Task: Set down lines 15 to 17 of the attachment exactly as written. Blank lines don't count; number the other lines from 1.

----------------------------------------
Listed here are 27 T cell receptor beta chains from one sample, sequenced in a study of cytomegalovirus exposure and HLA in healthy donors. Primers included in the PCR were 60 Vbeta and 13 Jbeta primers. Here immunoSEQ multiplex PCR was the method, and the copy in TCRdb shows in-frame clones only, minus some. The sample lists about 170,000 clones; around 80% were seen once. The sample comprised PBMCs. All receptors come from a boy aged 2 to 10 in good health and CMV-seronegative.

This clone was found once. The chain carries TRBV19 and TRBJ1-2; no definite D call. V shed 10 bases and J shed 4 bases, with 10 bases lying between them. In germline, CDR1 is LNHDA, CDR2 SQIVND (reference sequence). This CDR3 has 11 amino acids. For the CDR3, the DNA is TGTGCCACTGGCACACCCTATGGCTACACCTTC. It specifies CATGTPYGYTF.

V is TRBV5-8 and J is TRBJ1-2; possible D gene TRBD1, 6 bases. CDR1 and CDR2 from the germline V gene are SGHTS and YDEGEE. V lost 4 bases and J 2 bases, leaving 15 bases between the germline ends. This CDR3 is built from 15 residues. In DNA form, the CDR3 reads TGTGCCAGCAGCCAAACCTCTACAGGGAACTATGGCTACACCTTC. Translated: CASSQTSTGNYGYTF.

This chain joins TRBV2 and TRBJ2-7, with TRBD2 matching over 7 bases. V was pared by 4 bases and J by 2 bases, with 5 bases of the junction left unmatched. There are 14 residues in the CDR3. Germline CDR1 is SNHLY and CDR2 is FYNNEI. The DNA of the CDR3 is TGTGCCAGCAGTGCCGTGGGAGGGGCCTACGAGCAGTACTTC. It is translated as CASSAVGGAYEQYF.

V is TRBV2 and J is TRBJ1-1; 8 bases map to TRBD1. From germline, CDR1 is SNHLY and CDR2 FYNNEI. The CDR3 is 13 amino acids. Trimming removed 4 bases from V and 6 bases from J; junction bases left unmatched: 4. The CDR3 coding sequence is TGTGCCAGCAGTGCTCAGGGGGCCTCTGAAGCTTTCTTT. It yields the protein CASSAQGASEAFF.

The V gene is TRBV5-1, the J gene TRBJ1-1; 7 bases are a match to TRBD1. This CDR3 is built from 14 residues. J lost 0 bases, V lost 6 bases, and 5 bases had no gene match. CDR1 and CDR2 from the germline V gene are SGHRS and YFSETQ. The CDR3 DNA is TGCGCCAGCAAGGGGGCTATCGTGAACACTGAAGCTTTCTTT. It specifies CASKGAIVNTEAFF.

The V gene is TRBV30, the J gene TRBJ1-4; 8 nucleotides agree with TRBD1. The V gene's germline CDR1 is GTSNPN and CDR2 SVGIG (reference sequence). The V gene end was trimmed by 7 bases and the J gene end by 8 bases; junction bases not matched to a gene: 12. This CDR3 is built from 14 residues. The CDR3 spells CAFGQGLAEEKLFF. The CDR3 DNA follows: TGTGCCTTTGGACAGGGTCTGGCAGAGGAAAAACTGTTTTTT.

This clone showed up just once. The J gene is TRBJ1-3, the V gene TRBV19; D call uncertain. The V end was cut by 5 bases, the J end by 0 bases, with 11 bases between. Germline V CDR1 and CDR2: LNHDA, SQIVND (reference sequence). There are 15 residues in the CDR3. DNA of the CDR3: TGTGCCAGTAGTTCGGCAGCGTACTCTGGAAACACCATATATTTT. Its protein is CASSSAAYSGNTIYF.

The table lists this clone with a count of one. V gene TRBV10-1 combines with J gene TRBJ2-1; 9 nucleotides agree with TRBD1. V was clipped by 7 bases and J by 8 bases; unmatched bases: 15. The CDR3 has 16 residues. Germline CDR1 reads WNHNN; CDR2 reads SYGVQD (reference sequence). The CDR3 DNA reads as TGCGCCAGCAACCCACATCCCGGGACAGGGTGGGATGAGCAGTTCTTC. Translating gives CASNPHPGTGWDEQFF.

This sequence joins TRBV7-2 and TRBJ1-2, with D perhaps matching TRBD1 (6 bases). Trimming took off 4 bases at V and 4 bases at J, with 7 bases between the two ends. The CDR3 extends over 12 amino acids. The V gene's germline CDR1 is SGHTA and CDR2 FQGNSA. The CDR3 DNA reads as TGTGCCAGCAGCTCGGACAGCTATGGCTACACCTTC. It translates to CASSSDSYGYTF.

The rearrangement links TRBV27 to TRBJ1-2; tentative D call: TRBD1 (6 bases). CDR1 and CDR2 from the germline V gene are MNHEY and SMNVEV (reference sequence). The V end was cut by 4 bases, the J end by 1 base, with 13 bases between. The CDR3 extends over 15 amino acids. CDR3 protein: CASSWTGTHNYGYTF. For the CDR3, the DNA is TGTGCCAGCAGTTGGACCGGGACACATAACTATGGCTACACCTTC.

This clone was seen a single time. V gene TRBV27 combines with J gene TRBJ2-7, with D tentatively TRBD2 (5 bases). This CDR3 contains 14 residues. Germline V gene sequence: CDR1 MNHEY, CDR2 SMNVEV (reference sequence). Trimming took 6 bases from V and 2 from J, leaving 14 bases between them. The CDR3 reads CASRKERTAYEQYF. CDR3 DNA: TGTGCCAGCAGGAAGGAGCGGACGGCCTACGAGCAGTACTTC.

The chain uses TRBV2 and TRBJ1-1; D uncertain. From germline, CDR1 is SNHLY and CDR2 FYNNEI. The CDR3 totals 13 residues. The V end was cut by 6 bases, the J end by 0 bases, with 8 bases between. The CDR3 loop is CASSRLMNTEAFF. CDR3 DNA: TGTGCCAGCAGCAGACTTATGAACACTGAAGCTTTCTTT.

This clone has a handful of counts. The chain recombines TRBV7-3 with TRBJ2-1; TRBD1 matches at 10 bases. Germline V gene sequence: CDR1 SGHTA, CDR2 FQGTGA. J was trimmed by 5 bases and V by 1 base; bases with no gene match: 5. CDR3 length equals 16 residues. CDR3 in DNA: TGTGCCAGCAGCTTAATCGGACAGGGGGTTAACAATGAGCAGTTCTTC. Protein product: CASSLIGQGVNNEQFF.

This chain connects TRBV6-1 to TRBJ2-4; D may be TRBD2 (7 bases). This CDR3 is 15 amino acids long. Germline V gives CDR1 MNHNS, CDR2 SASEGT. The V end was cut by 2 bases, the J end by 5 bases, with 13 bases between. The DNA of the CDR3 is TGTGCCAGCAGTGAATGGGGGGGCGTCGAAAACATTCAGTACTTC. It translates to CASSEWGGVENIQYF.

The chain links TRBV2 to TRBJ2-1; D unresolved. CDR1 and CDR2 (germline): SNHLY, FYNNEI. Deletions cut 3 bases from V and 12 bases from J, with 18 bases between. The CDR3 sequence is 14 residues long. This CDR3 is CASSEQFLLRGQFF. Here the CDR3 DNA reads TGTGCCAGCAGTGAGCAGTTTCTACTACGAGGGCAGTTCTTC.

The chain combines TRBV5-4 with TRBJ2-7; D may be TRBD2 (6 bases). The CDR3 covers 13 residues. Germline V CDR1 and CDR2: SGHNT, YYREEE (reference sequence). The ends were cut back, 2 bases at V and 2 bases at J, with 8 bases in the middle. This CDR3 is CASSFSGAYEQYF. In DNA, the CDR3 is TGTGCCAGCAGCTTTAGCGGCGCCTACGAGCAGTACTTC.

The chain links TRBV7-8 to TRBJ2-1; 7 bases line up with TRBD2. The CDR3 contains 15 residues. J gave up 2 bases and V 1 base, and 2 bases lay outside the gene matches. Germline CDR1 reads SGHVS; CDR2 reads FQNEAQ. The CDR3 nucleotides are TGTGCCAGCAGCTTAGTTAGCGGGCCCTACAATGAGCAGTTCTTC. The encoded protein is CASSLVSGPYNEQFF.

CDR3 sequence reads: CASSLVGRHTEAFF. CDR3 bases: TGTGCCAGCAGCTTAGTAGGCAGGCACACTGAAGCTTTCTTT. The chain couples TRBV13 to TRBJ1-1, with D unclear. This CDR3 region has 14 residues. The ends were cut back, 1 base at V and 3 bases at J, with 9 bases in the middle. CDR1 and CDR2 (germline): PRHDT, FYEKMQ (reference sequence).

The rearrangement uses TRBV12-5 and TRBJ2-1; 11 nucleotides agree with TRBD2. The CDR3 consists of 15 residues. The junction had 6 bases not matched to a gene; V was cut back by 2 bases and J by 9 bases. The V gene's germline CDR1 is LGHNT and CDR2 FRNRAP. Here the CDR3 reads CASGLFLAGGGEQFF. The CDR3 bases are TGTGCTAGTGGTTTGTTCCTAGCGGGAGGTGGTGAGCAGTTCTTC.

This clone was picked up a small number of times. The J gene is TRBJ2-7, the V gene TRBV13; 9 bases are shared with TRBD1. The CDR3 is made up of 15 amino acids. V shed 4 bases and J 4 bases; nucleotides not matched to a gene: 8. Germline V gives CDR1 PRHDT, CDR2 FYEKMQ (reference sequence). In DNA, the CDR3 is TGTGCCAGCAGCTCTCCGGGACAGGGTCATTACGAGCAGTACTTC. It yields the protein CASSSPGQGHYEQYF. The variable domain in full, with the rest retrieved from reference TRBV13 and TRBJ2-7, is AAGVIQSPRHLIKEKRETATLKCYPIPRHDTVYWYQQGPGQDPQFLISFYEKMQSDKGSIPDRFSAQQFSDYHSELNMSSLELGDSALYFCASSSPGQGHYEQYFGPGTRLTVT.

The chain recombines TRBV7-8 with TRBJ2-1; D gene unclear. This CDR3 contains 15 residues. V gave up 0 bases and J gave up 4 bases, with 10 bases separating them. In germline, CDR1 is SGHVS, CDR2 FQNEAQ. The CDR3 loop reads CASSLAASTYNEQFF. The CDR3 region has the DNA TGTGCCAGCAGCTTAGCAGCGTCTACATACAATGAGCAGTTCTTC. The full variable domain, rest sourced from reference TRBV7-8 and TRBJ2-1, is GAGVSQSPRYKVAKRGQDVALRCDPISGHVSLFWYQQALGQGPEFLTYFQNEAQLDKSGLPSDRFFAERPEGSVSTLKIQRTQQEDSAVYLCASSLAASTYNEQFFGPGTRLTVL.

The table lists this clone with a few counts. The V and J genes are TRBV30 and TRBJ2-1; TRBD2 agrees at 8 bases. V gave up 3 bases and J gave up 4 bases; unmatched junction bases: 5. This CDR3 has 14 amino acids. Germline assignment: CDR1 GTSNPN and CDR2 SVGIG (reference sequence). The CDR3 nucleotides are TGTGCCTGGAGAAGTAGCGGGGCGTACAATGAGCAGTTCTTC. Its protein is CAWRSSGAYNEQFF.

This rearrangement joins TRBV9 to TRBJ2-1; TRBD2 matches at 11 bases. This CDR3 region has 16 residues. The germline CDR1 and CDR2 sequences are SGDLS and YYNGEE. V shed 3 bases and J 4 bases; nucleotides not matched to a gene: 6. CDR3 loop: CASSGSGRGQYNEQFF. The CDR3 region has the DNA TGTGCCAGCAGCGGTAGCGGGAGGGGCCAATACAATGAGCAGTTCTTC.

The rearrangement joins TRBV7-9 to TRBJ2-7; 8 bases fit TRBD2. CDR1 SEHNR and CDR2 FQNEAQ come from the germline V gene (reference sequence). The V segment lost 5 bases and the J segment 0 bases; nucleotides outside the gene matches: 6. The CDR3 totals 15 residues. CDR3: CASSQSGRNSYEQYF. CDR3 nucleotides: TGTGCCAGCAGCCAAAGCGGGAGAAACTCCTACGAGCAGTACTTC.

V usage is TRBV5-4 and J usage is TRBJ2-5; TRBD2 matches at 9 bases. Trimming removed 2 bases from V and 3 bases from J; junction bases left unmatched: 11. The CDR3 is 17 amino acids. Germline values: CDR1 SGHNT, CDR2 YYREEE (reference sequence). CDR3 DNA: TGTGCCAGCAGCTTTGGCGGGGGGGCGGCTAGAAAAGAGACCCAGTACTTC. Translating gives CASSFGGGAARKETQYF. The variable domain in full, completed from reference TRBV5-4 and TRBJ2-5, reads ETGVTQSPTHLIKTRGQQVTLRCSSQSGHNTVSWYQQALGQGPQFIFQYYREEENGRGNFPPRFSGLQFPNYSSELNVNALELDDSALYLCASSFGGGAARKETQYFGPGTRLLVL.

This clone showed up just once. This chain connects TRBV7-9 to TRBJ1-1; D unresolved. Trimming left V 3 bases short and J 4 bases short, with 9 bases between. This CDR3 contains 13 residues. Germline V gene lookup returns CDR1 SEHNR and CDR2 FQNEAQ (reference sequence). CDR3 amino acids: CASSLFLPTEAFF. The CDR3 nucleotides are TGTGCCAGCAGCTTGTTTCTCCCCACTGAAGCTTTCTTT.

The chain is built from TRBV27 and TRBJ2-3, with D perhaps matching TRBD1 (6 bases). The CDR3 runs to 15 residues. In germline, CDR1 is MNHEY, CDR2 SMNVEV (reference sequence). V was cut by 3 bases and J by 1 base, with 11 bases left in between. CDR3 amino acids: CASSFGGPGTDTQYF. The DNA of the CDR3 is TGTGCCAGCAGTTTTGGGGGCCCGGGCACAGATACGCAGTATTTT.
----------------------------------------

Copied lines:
This chain connects TRBV6-1 to TRBJ2-4; D may be TRBD2 (7 bases). This CDR3 is 15 amino acids long. Germline V gives CDR1 MNHNS, CDR2 SASEGT. The V end was cut by 2 bases, the J end by 5 bases, with 13 bases between. The DNA of the CDR3 is TGTGCCAGCAGTGAATGGGGGGGCGTCGAAAACATTCAGTACTTC. It translates to CASSEWGGVENIQYF.

The chain links TRBV2 to TRBJ2-1; D unresolved. CDR1 and CDR2 (germline): SNHLY, FYNNEI. Deletions cut 3 bases from V and 12 bases from J, with 18 bases between. The CDR3 sequence is 14 residues long. This CDR3 is CASSEQFLLRGQFF. Here the CDR3 DNA reads TGTGCCAGCAGTGAGCAGTTTCTACTACGAGGGCAGTTCTTC.

The chain combines TRBV5-4 with TRBJ2-7; D may be TRBD2 (6 bases). The CDR3 covers 13 residues. Germline V CDR1 and CDR2: SGHNT, YYREEE (reference sequence). The ends were cut back, 2 bases at V and 2 bases at J, with 8 bases in the middle. This CDR3 is CASSFSGAYEQYF. In DNA, the CDR3 is TGTGCCAGCAGCTTTAGCGGCGCCTACGAGCAGTACTTC.